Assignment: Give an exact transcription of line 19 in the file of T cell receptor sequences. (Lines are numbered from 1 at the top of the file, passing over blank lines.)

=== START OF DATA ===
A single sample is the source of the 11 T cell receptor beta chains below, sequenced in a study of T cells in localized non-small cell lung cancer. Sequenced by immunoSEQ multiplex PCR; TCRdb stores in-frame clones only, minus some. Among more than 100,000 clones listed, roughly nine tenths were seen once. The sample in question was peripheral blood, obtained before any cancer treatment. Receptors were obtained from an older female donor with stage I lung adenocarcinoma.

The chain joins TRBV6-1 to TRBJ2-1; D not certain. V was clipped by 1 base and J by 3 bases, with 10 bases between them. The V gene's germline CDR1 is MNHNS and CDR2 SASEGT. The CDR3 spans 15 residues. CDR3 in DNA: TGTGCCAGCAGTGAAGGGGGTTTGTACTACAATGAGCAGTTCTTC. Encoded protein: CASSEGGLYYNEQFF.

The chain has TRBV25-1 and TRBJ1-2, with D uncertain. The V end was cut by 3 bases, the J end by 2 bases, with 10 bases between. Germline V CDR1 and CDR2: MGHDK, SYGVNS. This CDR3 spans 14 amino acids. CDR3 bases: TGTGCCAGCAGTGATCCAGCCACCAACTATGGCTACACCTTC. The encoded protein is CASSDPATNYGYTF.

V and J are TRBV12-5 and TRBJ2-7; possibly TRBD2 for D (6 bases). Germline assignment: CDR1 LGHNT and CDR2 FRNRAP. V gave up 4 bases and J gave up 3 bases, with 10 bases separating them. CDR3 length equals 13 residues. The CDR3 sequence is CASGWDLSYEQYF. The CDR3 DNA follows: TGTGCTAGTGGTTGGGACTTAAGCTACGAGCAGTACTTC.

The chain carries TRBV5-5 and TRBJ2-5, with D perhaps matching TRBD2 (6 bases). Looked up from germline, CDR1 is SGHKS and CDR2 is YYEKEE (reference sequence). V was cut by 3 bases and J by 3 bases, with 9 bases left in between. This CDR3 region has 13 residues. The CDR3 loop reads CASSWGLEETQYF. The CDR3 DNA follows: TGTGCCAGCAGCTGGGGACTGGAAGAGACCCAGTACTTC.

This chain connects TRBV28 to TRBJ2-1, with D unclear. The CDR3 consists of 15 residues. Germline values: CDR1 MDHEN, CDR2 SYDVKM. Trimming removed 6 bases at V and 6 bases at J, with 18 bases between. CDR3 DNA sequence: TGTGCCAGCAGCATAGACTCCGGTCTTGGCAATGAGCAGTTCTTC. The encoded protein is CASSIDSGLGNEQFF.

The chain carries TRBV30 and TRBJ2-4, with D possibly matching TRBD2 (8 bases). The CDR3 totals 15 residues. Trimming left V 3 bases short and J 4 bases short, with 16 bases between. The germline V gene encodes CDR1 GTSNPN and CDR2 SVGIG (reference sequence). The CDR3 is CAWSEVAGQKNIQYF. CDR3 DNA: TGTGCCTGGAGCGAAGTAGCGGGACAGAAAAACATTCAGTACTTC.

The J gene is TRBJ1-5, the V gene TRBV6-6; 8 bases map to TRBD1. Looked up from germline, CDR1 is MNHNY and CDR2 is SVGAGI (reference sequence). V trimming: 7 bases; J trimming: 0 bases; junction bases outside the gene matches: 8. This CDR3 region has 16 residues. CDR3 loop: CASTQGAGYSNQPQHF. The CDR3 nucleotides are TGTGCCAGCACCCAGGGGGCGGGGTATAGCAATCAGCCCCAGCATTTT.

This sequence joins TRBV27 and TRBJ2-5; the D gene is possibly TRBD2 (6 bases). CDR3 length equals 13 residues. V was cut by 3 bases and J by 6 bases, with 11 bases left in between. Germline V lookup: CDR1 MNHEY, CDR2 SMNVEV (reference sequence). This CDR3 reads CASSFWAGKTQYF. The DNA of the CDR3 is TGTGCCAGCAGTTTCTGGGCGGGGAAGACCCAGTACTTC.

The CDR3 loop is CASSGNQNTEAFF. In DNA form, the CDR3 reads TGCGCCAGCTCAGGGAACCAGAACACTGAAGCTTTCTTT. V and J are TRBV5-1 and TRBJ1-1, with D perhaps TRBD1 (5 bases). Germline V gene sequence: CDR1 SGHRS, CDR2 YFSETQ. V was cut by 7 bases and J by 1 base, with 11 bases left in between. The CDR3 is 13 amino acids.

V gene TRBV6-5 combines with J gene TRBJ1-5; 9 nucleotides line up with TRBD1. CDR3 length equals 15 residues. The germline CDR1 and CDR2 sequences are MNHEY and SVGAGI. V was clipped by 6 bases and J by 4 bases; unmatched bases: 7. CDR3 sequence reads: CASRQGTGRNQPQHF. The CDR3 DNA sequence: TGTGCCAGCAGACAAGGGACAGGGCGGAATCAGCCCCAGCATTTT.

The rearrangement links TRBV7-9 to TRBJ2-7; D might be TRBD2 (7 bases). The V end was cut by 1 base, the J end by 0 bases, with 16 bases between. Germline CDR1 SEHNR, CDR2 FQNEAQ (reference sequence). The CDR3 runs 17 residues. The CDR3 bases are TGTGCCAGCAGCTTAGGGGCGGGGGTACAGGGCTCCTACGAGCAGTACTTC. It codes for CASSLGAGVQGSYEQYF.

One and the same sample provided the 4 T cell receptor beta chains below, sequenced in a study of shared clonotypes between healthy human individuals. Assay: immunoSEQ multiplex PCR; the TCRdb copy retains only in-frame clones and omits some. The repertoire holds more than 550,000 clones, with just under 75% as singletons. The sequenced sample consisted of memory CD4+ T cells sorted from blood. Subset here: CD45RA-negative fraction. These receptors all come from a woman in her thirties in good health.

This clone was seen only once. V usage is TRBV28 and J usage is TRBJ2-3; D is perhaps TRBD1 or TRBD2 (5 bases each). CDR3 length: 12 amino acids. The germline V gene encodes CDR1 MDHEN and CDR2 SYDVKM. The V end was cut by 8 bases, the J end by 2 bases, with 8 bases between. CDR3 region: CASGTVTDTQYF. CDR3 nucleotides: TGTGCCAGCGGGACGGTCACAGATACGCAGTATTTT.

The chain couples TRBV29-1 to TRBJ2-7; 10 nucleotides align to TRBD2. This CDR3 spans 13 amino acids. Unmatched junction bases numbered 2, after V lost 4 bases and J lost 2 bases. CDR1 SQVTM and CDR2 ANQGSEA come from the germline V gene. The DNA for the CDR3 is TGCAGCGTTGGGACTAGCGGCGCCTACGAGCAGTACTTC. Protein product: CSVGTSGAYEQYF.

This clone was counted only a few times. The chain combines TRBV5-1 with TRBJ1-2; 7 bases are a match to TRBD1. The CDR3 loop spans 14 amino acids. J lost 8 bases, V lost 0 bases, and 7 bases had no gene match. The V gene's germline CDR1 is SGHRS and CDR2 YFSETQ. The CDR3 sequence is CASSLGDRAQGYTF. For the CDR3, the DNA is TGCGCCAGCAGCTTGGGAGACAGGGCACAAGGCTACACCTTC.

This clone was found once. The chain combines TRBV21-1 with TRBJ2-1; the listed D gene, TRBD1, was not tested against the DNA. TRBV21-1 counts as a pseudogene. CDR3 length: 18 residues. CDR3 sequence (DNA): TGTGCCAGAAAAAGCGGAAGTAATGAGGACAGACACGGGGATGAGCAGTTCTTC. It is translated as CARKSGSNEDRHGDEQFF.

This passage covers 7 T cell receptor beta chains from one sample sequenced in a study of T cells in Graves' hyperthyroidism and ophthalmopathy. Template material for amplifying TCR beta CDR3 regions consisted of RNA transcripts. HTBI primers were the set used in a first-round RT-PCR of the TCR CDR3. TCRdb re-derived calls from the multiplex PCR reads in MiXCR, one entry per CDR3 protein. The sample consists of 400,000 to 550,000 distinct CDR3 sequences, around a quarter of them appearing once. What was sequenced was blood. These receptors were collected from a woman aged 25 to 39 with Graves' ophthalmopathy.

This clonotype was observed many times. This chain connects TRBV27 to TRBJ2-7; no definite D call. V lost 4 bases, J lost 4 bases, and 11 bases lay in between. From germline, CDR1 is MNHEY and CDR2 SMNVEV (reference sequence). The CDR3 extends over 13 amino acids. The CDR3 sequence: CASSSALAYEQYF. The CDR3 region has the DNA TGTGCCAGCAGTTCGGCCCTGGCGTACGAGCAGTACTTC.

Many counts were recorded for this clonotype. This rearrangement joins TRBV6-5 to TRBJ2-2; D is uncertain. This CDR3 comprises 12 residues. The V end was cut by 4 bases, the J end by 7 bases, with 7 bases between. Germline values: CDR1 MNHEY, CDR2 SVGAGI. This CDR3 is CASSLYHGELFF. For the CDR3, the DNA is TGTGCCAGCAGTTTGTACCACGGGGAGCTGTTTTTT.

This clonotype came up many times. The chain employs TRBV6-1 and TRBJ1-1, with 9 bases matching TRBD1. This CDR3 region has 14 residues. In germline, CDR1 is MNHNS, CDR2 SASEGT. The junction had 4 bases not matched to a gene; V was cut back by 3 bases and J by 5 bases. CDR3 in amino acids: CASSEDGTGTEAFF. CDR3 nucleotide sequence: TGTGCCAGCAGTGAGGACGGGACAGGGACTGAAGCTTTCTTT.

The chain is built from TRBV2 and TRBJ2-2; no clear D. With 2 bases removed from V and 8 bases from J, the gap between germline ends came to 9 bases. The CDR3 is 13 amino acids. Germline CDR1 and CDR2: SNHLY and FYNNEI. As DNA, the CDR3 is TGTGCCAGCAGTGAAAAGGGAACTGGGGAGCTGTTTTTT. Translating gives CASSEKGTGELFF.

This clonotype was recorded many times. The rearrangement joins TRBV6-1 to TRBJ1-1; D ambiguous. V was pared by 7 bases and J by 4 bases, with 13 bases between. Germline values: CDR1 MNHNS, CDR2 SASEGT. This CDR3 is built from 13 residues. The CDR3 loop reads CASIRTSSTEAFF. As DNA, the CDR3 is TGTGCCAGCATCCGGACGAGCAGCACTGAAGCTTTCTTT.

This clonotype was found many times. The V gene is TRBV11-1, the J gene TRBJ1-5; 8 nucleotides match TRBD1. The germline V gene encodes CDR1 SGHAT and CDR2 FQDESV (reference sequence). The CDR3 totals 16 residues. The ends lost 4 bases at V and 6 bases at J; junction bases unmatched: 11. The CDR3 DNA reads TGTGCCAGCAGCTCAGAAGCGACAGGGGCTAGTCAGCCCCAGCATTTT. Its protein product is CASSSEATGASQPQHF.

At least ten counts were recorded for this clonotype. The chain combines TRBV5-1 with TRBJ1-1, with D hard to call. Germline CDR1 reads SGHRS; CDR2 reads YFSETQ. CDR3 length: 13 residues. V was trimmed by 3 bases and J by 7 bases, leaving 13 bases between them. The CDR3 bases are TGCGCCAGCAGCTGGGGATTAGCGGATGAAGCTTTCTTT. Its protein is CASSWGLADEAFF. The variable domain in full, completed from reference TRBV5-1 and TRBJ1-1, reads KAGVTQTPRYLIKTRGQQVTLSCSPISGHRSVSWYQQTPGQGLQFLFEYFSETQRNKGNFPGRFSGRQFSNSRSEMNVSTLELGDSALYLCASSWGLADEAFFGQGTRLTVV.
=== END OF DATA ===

This clonotype was observed many times. This chain connects TRBV27 to TRBJ2-7; no definite D call. V lost 4 bases, J lost 4 bases, and 11 bases lay in between. From germline, CDR1 is MNHEY and CDR2 SMNVEV (reference sequence). The CDR3 extends over 13 amino acids. The CDR3 sequence: CASSSALAYEQYF. The CDR3 region has the DNA TGTGCCAGCAGTTCGGCCCTGGCGTACGAGCAGTACTTC.